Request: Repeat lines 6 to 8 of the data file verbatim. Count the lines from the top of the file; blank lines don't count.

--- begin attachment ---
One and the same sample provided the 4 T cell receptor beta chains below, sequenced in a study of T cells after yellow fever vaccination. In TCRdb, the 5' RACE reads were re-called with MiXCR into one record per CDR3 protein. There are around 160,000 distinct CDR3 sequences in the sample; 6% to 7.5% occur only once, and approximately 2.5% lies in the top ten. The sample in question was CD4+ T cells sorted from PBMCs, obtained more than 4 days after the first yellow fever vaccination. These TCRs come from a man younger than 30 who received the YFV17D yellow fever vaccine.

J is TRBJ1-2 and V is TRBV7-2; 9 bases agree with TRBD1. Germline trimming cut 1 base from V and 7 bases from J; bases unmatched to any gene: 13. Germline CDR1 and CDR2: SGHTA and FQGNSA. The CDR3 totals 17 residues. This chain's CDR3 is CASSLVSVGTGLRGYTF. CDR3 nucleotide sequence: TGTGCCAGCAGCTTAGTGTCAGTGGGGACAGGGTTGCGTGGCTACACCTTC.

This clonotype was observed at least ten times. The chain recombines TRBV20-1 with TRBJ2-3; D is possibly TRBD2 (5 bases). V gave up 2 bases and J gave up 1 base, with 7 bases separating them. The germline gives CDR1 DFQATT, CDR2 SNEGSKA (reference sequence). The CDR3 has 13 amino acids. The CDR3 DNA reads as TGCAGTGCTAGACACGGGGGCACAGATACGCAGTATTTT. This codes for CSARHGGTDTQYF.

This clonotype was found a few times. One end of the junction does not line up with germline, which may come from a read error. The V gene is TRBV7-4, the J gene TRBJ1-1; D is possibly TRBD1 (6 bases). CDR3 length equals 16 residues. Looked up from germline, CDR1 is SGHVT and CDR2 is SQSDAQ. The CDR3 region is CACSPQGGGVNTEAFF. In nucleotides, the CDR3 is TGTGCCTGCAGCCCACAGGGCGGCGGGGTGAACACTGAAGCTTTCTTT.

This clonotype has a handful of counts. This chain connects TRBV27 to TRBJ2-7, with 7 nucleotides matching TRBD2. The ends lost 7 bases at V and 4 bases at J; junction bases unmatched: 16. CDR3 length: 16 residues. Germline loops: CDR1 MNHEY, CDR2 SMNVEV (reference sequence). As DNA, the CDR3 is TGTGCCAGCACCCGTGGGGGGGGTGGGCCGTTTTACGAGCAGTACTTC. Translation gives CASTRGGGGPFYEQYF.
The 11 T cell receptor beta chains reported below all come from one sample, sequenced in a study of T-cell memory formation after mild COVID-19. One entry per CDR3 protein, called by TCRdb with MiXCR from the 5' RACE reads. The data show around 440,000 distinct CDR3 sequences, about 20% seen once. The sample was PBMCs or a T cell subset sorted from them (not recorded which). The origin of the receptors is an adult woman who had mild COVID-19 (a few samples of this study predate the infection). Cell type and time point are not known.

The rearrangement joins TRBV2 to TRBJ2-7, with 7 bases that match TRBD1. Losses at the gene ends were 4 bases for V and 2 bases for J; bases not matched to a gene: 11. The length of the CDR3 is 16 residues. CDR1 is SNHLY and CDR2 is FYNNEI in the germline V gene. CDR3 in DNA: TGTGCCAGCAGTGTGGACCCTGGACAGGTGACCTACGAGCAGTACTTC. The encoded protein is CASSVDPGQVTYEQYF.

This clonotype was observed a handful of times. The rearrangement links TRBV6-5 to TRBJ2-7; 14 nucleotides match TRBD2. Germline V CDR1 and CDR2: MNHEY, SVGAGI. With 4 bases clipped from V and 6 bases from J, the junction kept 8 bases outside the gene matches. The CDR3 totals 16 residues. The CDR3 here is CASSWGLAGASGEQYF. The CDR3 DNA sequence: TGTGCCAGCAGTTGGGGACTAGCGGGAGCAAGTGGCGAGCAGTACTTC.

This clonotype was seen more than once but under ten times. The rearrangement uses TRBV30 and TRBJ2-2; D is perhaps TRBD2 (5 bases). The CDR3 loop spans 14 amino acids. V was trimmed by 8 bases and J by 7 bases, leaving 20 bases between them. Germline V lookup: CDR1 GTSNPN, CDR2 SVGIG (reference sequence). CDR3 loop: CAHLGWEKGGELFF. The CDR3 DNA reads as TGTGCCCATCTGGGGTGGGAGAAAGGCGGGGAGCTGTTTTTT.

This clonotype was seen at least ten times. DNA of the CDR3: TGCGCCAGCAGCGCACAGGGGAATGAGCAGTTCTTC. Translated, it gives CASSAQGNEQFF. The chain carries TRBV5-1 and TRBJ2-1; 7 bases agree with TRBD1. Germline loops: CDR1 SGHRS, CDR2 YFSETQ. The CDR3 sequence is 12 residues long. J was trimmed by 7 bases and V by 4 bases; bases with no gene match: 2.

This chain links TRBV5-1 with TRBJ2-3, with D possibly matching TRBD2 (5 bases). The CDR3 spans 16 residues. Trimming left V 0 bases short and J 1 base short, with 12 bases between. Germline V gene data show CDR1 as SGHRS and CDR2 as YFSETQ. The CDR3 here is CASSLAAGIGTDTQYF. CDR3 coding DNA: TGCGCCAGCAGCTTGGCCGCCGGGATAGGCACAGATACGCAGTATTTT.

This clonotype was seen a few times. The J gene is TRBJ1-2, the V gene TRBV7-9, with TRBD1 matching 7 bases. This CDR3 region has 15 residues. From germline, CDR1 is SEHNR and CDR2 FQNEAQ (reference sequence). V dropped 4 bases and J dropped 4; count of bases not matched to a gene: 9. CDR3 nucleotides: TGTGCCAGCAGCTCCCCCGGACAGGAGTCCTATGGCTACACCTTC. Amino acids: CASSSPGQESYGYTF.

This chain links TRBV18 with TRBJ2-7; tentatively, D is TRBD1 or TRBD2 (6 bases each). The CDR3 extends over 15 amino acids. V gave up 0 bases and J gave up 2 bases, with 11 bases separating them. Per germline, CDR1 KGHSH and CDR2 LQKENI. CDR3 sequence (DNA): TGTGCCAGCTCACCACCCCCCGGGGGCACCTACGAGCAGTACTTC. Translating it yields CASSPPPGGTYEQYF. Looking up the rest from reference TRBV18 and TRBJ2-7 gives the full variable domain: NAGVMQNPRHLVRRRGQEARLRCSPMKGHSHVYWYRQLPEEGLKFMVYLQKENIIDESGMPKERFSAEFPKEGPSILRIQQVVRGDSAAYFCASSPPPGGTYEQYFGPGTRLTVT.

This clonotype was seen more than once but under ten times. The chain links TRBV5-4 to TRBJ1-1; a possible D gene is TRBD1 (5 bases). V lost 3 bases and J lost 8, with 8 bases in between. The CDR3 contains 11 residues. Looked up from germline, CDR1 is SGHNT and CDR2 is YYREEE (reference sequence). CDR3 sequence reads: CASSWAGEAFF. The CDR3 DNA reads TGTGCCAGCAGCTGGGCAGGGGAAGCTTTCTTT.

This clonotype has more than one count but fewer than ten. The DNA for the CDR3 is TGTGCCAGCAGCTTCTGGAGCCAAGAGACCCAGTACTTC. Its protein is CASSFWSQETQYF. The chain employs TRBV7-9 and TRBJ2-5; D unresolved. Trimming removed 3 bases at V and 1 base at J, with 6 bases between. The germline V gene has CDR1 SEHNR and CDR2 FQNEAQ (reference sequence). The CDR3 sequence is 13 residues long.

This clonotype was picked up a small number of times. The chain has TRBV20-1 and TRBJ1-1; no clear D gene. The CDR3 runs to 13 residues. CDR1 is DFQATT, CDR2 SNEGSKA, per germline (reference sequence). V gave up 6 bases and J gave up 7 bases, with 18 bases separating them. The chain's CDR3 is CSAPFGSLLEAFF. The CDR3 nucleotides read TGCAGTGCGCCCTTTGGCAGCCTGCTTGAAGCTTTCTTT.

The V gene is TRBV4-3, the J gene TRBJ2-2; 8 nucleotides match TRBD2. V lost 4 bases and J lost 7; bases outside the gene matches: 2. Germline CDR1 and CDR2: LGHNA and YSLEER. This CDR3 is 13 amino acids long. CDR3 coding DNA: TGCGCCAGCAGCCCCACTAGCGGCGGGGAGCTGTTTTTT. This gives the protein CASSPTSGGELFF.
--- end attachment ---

The 11 T cell receptor beta chains reported below all come from one sample, sequenced in a study of T-cell memory formation after mild COVID-19. One entry per CDR3 protein, called by TCRdb with MiXCR from the 5' RACE reads. The data show around 440,000 distinct CDR3 sequences, about 20% seen once. The sample was PBMCs or a T cell subset sorted from them (not recorded which). The origin of the receptors is an adult woman who had mild COVID-19 (a few samples of this study predate the infection). Cell type and time point are not known.

The rearrangement joins TRBV2 to TRBJ2-7, with 7 bases that match TRBD1. Losses at the gene ends were 4 bases for V and 2 bases for J; bases not matched to a gene: 11. The length of the CDR3 is 16 residues. CDR1 is SNHLY and CDR2 is FYNNEI in the germline V gene. CDR3 in DNA: TGTGCCAGCAGTGTGGACCCTGGACAGGTGACCTACGAGCAGTACTTC. The encoded protein is CASSVDPGQVTYEQYF.

This clonotype was observed a handful of times. The rearrangement links TRBV6-5 to TRBJ2-7; 14 nucleotides match TRBD2. Germline V CDR1 and CDR2: MNHEY, SVGAGI. With 4 bases clipped from V and 6 bases from J, the junction kept 8 bases outside the gene matches. The CDR3 totals 16 residues. The CDR3 here is CASSWGLAGASGEQYF. The CDR3 DNA sequence: TGTGCCAGCAGTTGGGGACTAGCGGGAGCAAGTGGCGAGCAGTACTTC.